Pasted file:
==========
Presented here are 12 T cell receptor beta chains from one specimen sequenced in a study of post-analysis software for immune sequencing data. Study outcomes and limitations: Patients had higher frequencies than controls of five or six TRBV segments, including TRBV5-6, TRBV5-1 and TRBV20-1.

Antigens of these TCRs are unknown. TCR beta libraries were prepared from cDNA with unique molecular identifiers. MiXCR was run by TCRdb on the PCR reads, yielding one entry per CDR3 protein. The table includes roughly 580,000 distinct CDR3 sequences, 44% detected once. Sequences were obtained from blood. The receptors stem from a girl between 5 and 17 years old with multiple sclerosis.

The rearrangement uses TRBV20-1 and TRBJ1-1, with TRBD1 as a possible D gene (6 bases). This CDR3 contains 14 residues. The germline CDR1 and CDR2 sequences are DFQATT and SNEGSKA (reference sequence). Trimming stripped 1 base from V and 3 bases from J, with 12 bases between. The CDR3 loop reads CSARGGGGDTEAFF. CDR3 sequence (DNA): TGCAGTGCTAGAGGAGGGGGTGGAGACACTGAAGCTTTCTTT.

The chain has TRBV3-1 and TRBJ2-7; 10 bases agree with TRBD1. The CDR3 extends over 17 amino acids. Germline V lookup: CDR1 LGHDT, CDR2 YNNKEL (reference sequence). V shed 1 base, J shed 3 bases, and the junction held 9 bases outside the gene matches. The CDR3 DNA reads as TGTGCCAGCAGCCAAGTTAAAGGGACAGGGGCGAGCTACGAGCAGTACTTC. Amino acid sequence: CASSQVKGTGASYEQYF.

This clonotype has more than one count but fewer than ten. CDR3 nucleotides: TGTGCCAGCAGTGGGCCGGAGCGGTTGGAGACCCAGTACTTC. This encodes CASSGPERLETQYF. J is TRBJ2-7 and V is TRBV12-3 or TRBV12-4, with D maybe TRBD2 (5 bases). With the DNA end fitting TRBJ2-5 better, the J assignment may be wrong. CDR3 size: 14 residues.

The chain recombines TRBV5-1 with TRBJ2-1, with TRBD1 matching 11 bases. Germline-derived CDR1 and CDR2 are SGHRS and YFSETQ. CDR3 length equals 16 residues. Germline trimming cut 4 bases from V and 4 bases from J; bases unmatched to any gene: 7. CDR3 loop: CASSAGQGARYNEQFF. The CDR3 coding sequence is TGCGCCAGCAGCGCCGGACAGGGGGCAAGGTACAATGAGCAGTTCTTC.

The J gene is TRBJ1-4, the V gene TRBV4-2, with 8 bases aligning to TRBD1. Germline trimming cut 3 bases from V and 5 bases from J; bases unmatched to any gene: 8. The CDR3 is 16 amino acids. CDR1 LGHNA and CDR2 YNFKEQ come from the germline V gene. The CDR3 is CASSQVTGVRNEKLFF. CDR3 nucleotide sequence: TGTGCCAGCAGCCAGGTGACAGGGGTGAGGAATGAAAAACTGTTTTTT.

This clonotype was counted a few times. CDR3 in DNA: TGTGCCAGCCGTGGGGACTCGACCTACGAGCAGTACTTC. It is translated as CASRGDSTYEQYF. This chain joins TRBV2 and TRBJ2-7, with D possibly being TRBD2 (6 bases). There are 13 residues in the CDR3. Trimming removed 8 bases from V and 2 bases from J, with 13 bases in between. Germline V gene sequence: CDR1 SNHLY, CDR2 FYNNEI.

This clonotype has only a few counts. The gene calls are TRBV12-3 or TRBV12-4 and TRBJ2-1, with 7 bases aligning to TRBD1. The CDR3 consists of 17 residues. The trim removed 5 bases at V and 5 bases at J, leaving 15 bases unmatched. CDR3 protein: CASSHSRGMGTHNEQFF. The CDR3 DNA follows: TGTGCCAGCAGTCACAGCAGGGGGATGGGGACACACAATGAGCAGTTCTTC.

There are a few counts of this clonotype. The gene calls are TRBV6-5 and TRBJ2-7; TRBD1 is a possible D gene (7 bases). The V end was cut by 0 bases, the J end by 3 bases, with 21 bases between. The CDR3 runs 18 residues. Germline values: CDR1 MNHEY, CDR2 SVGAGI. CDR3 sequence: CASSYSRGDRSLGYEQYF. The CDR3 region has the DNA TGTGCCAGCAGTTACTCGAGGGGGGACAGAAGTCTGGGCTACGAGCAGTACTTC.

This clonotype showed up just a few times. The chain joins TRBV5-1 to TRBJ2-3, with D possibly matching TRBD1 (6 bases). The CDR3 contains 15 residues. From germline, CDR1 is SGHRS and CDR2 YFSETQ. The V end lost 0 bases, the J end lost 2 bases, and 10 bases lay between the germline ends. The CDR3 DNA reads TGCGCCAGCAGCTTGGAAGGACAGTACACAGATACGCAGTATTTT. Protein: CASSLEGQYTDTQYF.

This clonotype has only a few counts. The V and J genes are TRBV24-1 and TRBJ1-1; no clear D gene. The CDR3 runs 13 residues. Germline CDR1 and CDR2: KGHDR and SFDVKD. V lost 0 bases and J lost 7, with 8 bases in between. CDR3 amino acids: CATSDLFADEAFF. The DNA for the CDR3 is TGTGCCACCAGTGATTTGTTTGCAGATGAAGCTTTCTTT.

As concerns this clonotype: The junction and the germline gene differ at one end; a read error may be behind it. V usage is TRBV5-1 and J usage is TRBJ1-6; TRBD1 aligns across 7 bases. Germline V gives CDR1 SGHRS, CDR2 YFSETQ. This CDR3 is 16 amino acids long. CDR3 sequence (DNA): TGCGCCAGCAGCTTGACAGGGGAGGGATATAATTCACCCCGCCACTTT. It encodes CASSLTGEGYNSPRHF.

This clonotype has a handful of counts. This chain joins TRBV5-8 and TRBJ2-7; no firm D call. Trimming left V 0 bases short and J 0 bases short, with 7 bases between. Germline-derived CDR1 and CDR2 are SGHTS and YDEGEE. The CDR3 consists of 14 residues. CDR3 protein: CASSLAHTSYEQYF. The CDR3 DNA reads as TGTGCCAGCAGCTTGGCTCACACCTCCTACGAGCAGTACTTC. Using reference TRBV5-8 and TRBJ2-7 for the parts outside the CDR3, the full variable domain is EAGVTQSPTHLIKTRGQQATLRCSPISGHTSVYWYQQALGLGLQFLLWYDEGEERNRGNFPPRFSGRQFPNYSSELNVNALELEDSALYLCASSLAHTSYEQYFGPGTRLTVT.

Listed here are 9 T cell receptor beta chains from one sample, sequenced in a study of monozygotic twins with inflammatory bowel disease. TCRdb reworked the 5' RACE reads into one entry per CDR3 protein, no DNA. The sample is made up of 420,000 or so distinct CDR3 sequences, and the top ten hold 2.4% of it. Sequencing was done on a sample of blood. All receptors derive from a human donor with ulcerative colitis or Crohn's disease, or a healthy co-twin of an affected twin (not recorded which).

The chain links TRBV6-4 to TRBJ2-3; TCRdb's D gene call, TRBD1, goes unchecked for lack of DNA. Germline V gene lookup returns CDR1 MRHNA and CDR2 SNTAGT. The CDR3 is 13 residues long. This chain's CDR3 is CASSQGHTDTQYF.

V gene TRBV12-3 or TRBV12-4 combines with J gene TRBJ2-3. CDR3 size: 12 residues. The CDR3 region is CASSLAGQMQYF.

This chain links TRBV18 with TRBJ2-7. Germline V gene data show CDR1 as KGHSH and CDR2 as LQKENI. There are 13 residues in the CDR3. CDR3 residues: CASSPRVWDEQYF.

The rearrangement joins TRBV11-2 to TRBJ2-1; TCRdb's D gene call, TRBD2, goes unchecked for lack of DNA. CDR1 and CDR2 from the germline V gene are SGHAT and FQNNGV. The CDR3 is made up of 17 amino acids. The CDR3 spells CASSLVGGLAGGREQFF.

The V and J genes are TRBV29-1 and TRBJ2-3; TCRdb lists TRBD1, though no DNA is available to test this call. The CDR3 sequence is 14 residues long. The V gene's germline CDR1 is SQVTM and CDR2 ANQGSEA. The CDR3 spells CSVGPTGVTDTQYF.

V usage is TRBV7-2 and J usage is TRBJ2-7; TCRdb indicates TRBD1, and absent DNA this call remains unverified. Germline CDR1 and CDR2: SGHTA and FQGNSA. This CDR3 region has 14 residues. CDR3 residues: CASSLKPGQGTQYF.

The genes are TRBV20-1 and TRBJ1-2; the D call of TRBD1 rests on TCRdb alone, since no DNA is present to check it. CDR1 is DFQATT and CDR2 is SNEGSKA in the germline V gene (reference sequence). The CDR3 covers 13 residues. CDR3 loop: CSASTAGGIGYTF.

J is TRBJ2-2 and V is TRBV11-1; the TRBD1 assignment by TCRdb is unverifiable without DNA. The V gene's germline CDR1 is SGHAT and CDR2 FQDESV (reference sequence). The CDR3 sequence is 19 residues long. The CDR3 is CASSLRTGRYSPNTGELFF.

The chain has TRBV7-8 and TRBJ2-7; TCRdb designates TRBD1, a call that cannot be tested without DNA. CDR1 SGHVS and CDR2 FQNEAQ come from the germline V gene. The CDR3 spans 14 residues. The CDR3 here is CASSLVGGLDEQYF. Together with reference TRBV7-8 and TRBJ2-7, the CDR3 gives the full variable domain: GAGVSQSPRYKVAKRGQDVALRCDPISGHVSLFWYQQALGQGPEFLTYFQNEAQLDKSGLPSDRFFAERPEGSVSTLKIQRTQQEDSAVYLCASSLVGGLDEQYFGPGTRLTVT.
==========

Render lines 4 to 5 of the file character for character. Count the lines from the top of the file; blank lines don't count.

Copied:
The chain has TRBV3-1 and TRBJ2-7; 10 bases agree with TRBD1. The CDR3 extends over 17 amino acids. Germline V lookup: CDR1 LGHDT, CDR2 YNNKEL (reference sequence). V shed 1 base, J shed 3 bases, and the junction held 9 bases outside the gene matches. The CDR3 DNA reads as TGTGCCAGCAGCCAAGTTAAAGGGACAGGGGCGAGCTACGAGCAGTACTTC. Amino acid sequence: CASSQVKGTGASYEQYF.

This clonotype has more than one count but fewer than ten. CDR3 nucleotides: TGTGCCAGCAGTGGGCCGGAGCGGTTGGAGACCCAGTACTTC. This encodes CASSGPERLETQYF. J is TRBJ2-7 and V is TRBV12-3 or TRBV12-4, with D maybe TRBD2 (5 bases). With the DNA end fitting TRBJ2-5 better, the J assignment may be wrong. CDR3 size: 14 residues.